Over the last couple of years, location-sensors have become ubiquitous. When we first bought an iPhone 3G, Dan and I were super-excited because it was the first device we'd ever owned that was both programmable and contained a GPS. Obviously, there are lots of useful things that you can do with a programmable GPS. For example, you could create navigation software, but we didn't do that. We were really excited to follow up on Dan's idea that a GPS sensor is just a new type of game controller (like the analog stick or the wiimote).
Using our iPhone 3G, we did a bunch of experiments and determined that the location updates come in about once per second. Once per second updates are great for a game like Seek 'n Spell, which is played in an area about the size of a soccer field, but you'd need faster updates to play in a smaller area. This is because a smaller area in the real world with a fixed screen size implies a greater zoom level, which, in turn, implies that the slow updates are more noticeable. Since Seek 'n Spell is on the very edge of what is possible with an iPhone 3G, we went ahead and built it at Debacle 2009!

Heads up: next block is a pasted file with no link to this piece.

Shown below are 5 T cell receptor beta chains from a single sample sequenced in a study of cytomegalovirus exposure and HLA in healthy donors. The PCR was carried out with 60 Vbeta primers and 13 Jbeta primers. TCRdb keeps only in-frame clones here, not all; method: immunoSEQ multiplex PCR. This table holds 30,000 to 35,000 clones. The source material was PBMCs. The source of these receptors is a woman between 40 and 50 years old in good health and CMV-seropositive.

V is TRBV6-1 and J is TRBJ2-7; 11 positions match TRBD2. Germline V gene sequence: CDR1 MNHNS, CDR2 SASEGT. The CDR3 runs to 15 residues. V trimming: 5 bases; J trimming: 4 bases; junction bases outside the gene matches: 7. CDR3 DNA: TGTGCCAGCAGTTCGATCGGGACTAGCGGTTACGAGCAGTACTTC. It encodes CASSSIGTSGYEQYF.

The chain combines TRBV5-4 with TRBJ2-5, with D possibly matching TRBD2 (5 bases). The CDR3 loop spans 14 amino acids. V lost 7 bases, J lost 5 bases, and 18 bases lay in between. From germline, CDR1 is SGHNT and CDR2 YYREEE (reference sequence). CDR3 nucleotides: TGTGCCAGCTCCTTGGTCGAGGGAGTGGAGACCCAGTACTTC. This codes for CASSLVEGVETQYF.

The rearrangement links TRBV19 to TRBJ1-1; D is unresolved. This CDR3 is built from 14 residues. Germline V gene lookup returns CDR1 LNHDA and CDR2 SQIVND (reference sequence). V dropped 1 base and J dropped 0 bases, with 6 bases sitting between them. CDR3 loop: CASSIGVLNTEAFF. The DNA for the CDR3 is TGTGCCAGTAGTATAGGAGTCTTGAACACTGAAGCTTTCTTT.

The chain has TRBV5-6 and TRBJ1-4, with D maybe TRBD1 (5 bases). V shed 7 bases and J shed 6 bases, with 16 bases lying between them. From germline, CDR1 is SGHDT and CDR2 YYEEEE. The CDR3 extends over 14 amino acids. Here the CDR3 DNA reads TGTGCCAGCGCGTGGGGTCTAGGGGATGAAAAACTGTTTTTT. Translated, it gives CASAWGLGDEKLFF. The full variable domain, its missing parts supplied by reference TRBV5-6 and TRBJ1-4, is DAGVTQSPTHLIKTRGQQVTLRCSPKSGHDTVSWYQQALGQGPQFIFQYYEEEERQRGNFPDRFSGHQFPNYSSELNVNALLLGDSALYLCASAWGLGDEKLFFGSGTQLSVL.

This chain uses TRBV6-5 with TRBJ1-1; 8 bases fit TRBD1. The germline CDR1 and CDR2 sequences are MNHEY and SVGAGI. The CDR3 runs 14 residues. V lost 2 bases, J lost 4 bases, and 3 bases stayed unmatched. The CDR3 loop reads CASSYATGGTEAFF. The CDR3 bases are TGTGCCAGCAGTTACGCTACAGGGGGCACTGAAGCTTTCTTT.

As technology marches on, location sensors will get better, and I predict that we'll see people making all kinds of interesting games. At some point, we'll see location-based games that can be played in your front yard, in dense urban environments or even indoors. Of course, faster updating, more accurate sensors will also improve the experience for all of the existing games.
In any case, it definitely feels like we're on the verge of a big boom in location-based gaming!